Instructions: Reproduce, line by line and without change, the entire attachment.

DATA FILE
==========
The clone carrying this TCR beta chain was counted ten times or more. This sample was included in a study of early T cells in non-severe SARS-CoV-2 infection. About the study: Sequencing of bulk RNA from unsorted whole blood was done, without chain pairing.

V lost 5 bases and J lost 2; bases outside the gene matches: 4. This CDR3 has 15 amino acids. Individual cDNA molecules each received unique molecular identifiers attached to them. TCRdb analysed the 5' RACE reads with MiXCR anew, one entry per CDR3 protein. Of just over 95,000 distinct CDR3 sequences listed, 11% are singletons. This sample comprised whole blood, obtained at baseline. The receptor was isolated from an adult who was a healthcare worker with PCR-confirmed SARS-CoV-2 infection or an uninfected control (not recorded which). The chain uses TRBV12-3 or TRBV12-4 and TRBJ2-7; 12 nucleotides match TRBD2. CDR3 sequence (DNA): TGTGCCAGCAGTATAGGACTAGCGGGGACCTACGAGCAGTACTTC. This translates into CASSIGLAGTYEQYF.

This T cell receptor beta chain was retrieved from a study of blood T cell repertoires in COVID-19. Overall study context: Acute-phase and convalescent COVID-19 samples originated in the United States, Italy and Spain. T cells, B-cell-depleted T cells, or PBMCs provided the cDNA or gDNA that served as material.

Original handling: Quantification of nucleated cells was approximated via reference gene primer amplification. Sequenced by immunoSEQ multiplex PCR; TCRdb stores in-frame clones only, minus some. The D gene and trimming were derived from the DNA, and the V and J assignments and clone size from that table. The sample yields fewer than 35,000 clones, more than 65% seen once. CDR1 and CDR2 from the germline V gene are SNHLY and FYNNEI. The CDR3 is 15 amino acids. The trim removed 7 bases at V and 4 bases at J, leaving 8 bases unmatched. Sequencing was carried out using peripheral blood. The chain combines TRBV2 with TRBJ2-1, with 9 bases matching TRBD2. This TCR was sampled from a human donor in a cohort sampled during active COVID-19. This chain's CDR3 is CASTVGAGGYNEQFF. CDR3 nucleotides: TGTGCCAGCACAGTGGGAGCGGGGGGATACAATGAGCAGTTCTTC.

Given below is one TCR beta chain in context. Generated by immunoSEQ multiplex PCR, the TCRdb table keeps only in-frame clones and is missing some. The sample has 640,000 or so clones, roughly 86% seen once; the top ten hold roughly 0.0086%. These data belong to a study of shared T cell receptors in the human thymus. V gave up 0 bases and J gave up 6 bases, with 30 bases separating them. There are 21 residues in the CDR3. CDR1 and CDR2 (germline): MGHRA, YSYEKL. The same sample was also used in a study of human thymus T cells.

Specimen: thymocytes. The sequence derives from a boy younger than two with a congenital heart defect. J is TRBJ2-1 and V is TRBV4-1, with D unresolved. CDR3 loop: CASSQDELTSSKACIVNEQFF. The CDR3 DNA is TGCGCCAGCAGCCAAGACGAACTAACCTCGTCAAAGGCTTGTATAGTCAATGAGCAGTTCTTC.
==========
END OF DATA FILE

The clone carrying this TCR beta chain was counted ten times or more. This sample was included in a study of early T cells in non-severe SARS-CoV-2 infection. About the study: Sequencing of bulk RNA from unsorted whole blood was done, without chain pairing.

V lost 5 bases and J lost 2; bases outside the gene matches: 4. This CDR3 has 15 amino acids. Individual cDNA molecules each received unique molecular identifiers attached to them. TCRdb analysed the 5' RACE reads with MiXCR anew, one entry per CDR3 protein. Of just over 95,000 distinct CDR3 sequences listed, 11% are singletons. This sample comprised whole blood, obtained at baseline. The receptor was isolated from an adult who was a healthcare worker with PCR-confirmed SARS-CoV-2 infection or an uninfected control (not recorded which). The chain uses TRBV12-3 or TRBV12-4 and TRBJ2-7; 12 nucleotides match TRBD2. CDR3 sequence (DNA): TGTGCCAGCAGTATAGGACTAGCGGGGACCTACGAGCAGTACTTC. This translates into CASSIGLAGTYEQYF.

This T cell receptor beta chain was retrieved from a study of blood T cell repertoires in COVID-19. Overall study context: Acute-phase and convalescent COVID-19 samples originated in the United States, Italy and Spain. T cells, B-cell-depleted T cells, or PBMCs provided the cDNA or gDNA that served as material.

Original handling: Quantification of nucleated cells was approximated via reference gene primer amplification. Sequenced by immunoSEQ multiplex PCR; TCRdb stores in-frame clones only, minus some. The D gene and trimming were derived from the DNA, and the V and J assignments and clone size from that table. The sample yields fewer than 35,000 clones, more than 65% seen once. CDR1 and CDR2 from the germline V gene are SNHLY and FYNNEI. The CDR3 is 15 amino acids. The trim removed 7 bases at V and 4 bases at J, leaving 8 bases unmatched. Sequencing was carried out using peripheral blood. The chain combines TRBV2 with TRBJ2-1, with 9 bases matching TRBD2. This TCR was sampled from a human donor in a cohort sampled during active COVID-19. This chain's CDR3 is CASTVGAGGYNEQFF. CDR3 nucleotides: TGTGCCAGCACAGTGGGAGCGGGGGGATACAATGAGCAGTTCTTC.

Given below is one TCR beta chain in context. Generated by immunoSEQ multiplex PCR, the TCRdb table keeps only in-frame clones and is missing some. The sample has 640,000 or so clones, roughly 86% seen once; the top ten hold roughly 0.0086%. These data belong to a study of shared T cell receptors in the human thymus. V gave up 0 bases and J gave up 6 bases, with 30 bases separating them. There are 21 residues in the CDR3. CDR1 and CDR2 (germline): MGHRA, YSYEKL. The same sample was also used in a study of human thymus T cells.

Specimen: thymocytes. The sequence derives from a boy younger than two with a congenital heart defect. J is TRBJ2-1 and V is TRBV4-1, with D unresolved. CDR3 loop: CASSQDELTSSKACIVNEQFF. The CDR3 DNA is TGCGCCAGCAGCCAAGACGAACTAACCTCGTCAAAGGCTTGTATAGTCAATGAGCAGTTCTTC.